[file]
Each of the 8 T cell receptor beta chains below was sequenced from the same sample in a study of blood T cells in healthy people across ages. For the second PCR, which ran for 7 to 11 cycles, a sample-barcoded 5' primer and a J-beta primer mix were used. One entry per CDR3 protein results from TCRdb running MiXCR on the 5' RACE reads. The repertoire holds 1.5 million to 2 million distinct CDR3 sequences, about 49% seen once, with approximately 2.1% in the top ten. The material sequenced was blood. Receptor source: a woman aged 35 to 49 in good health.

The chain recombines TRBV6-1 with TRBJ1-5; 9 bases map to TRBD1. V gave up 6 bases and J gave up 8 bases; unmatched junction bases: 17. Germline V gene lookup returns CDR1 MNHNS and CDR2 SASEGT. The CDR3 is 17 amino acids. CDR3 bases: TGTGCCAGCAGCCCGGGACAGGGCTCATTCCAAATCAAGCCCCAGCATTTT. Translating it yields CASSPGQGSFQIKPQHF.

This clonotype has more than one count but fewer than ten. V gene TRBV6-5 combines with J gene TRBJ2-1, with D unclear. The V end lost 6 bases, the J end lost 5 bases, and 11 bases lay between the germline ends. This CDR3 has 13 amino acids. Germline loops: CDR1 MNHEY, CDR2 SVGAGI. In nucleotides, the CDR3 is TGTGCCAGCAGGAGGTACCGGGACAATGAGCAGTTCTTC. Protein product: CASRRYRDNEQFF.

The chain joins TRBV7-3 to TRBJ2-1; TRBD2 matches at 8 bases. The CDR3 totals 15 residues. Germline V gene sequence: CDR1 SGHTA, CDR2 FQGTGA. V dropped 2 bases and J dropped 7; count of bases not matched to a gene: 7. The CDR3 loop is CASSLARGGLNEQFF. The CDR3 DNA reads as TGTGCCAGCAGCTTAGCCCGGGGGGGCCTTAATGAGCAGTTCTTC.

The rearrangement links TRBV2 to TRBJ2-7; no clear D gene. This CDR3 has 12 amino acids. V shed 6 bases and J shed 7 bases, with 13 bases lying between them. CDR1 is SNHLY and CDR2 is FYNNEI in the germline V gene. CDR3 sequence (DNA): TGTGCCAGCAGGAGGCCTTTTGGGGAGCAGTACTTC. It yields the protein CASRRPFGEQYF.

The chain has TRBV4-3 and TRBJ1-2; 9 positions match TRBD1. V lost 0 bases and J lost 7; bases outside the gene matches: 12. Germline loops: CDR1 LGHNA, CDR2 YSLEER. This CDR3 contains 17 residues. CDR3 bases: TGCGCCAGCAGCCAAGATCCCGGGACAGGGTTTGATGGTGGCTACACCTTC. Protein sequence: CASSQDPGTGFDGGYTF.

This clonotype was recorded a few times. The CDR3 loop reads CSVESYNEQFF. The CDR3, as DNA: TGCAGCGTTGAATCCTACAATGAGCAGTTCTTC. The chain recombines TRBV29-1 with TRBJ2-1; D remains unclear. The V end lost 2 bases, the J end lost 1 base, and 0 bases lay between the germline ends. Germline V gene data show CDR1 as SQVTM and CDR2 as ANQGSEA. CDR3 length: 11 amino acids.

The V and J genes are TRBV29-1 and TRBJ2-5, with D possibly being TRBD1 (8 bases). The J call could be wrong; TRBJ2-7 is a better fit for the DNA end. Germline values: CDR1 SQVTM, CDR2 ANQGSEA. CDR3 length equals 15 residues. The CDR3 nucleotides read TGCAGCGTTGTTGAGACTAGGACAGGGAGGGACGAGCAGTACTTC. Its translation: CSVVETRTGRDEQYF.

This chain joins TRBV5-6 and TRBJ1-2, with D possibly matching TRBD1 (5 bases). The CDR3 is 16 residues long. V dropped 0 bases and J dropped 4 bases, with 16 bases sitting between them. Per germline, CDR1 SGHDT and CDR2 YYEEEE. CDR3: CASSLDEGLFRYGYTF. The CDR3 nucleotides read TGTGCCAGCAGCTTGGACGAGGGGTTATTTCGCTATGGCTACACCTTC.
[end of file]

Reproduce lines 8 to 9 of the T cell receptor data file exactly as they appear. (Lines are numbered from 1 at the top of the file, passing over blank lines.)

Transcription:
The V and J genes are TRBV29-1 and TRBJ2-5, with D possibly being TRBD1 (8 bases). The J call could be wrong; TRBJ2-7 is a better fit for the DNA end. Germline values: CDR1 SQVTM, CDR2 ANQGSEA. CDR3 length equals 15 residues. The CDR3 nucleotides read TGCAGCGTTGTTGAGACTAGGACAGGGAGGGACGAGCAGTACTTC. Its translation: CSVVETRTGRDEQYF.

This chain joins TRBV5-6 and TRBJ1-2, with D possibly matching TRBD1 (5 bases). The CDR3 is 16 residues long. V dropped 0 bases and J dropped 4 bases, with 16 bases sitting between them. Per germline, CDR1 SGHDT and CDR2 YYEEEE. CDR3: CASSLDEGLFRYGYTF. The CDR3 nucleotides read TGTGCCAGCAGCTTGGACGAGGGGTTATTTCGCTATGGCTACACCTTC.